So, in Florida, if an employer catches you on property while armed, you can be asked to leave the premises, and will most likely suffer job-related consequences as well. Florida is an at-will employment state and you can be let go from a job for almost any reason at all. Even if there’s no gun prohibition in the employee handbook, a supervisor can decide at that moment that he or she is bothered by you being armed, and can terminate your employment and ask you to leave. However, you won’t suffer any legal consequences provided you vacate the premises in a timely manner.

On the other hand, firearms prohibitions by private parties have the force of law in some states, such as Texas, and Nebraska, where if there is a sign posted according to state regulations, you can be subject to penalties even if you unknowingly venture into the premises where the sign is posted. In the case of the workplace, you can be in violation of the law if your employer has properly-formatted “gunbuster” signs posted. So, you could be let go from your job, and suffer legal consequences as well.

So am I to be unarmed while going to and from work?

Not necessarily. While in some states, the law isn’t clear on this, in other states, the law has been amended to allow for “parking lot storage”, i.e. securing your firearm in your vehicle before entering your workplace. Florida has one such specific law, which allows for this, with certain obvious exceptions like educational facitilies, correctional institutions, and businesses where “substantial activities involving national defense, aerospace, or homeland security” are conducted.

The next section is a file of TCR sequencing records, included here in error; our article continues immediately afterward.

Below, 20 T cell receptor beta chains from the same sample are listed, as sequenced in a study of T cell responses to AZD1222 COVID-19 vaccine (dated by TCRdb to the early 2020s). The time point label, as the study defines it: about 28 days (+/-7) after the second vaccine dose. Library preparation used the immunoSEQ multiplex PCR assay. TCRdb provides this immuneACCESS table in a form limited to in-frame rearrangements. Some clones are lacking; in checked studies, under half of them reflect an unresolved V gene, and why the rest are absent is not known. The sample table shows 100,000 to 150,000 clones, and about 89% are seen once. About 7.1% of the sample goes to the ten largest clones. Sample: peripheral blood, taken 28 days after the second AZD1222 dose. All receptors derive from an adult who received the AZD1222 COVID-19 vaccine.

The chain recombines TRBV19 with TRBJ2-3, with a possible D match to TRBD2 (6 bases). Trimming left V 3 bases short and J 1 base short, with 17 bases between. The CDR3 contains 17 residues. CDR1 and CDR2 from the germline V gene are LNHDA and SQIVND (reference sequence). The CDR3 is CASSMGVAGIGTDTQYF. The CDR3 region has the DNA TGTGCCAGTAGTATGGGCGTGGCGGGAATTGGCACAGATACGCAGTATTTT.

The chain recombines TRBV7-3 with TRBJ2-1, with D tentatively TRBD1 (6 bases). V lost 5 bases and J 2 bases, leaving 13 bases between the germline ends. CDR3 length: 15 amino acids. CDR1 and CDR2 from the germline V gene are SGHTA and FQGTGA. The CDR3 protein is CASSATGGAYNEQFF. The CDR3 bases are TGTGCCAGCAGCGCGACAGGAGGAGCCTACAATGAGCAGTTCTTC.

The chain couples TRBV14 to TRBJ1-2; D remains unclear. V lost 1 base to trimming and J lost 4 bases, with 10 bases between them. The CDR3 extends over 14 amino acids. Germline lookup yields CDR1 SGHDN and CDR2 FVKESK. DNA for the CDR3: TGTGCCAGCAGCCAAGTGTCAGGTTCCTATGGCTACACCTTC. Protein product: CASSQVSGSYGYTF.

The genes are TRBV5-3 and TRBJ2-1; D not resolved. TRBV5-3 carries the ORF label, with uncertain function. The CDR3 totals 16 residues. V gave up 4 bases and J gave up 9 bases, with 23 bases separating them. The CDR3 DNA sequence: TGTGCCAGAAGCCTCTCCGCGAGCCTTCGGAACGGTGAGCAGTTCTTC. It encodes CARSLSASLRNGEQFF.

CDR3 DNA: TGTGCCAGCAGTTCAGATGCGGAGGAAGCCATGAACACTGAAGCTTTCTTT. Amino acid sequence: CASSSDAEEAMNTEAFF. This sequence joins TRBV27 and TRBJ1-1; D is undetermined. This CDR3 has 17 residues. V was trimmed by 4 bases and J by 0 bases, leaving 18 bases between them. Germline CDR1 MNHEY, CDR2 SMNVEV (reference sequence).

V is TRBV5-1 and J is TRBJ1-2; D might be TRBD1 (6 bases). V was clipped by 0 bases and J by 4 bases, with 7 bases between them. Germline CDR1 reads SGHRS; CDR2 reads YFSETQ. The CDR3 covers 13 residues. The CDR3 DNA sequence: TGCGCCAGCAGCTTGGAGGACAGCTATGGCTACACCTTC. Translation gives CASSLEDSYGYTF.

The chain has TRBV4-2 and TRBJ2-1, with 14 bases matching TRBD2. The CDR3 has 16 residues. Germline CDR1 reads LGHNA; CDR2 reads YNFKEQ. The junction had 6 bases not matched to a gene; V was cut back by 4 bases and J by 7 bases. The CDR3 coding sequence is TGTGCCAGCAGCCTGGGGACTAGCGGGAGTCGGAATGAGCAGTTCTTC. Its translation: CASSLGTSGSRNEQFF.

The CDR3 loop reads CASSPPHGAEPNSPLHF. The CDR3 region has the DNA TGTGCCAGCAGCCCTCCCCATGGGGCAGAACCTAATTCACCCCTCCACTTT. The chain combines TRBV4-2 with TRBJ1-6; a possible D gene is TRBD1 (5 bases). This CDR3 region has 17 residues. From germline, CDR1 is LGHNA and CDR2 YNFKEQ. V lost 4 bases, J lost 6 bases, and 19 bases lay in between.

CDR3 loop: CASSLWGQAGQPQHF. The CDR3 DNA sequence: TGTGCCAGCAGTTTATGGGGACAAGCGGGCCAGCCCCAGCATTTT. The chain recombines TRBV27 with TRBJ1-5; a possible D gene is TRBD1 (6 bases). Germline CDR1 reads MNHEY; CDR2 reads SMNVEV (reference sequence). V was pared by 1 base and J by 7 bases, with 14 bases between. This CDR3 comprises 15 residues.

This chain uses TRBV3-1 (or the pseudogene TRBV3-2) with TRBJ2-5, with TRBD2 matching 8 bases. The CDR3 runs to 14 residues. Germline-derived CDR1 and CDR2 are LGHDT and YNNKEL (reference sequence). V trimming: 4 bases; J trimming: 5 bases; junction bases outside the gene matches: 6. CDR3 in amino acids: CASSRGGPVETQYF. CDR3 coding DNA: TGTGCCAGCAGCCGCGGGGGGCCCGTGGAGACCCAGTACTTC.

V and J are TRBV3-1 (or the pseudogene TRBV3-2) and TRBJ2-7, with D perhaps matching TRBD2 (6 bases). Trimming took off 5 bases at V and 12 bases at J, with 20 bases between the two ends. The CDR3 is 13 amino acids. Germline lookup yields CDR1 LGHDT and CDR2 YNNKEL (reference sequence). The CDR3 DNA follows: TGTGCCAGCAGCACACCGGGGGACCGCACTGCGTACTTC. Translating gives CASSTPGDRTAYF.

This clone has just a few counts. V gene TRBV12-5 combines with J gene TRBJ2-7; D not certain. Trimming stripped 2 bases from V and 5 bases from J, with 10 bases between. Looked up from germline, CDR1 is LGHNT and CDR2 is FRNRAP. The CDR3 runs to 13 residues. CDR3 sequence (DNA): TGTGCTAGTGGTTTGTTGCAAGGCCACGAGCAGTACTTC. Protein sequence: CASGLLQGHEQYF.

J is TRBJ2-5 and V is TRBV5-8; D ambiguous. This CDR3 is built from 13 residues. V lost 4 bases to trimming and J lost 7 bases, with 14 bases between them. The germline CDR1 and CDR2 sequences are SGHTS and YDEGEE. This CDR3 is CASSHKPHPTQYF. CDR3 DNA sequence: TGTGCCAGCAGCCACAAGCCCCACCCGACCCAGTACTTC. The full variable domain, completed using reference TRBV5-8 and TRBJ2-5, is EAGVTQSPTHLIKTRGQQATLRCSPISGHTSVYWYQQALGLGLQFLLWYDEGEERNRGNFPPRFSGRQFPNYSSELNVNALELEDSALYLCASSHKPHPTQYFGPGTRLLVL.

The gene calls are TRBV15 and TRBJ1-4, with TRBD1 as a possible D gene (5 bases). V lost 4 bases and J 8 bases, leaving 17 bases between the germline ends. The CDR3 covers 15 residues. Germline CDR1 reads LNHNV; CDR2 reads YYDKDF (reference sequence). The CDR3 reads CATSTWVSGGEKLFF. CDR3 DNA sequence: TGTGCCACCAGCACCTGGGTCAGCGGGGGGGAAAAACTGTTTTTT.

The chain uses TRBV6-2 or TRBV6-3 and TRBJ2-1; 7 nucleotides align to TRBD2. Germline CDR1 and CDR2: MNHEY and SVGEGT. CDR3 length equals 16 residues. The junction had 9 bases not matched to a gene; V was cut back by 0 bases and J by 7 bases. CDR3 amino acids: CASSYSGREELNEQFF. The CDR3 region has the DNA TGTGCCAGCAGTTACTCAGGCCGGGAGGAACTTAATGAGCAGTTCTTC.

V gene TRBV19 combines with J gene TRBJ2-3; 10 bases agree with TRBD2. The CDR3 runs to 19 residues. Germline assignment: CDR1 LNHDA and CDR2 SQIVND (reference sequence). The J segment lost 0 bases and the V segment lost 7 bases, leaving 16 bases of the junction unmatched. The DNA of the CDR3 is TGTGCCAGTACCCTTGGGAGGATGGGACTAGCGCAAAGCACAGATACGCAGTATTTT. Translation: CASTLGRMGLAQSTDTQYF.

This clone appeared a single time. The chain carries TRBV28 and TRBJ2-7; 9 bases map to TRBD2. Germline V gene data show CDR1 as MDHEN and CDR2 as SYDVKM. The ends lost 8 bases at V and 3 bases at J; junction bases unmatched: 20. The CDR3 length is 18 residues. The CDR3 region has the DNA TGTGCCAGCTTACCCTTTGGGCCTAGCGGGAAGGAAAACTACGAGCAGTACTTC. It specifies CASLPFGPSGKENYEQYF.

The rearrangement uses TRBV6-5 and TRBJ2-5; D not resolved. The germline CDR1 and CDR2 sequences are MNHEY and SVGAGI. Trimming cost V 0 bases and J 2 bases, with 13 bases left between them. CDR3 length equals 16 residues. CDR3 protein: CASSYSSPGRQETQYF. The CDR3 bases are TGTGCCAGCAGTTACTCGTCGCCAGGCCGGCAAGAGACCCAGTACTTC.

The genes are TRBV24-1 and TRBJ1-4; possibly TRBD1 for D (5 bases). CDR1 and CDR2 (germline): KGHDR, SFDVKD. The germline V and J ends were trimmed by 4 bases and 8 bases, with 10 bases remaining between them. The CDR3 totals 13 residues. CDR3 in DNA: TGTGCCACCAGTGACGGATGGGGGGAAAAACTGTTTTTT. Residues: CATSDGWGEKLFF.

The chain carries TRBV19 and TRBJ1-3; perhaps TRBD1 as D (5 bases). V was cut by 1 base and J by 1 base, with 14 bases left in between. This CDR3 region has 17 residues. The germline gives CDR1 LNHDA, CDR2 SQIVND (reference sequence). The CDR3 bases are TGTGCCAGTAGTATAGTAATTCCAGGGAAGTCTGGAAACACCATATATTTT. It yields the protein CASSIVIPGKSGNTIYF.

So, in states where this is allowed, you can drive from home to work armed, and even if your employer owns the parking facility, you can legally store your firearm, preferably in a secure vehicle safe designed for the purpose. It’s not ideal, but in the case of private property rights, the owner’s wishes overrule your own.

What if there is no specific prohibition?

Outside of the corporate world, where boilerplate documents outlining company policies, including (unfortunately) a prohibition on privately-owned firearms on the premises are the norm, many medium-sized and small businesses don’t have a policy on guns in the workplace, and may not even have a formal employee handbook. When it’s a small operation of say, ten people, often the management will not see the need, nor have the time for such things. In this case, you can actually consider yourself fortunate, since the decision is technically yours. Carry on the job if you wish.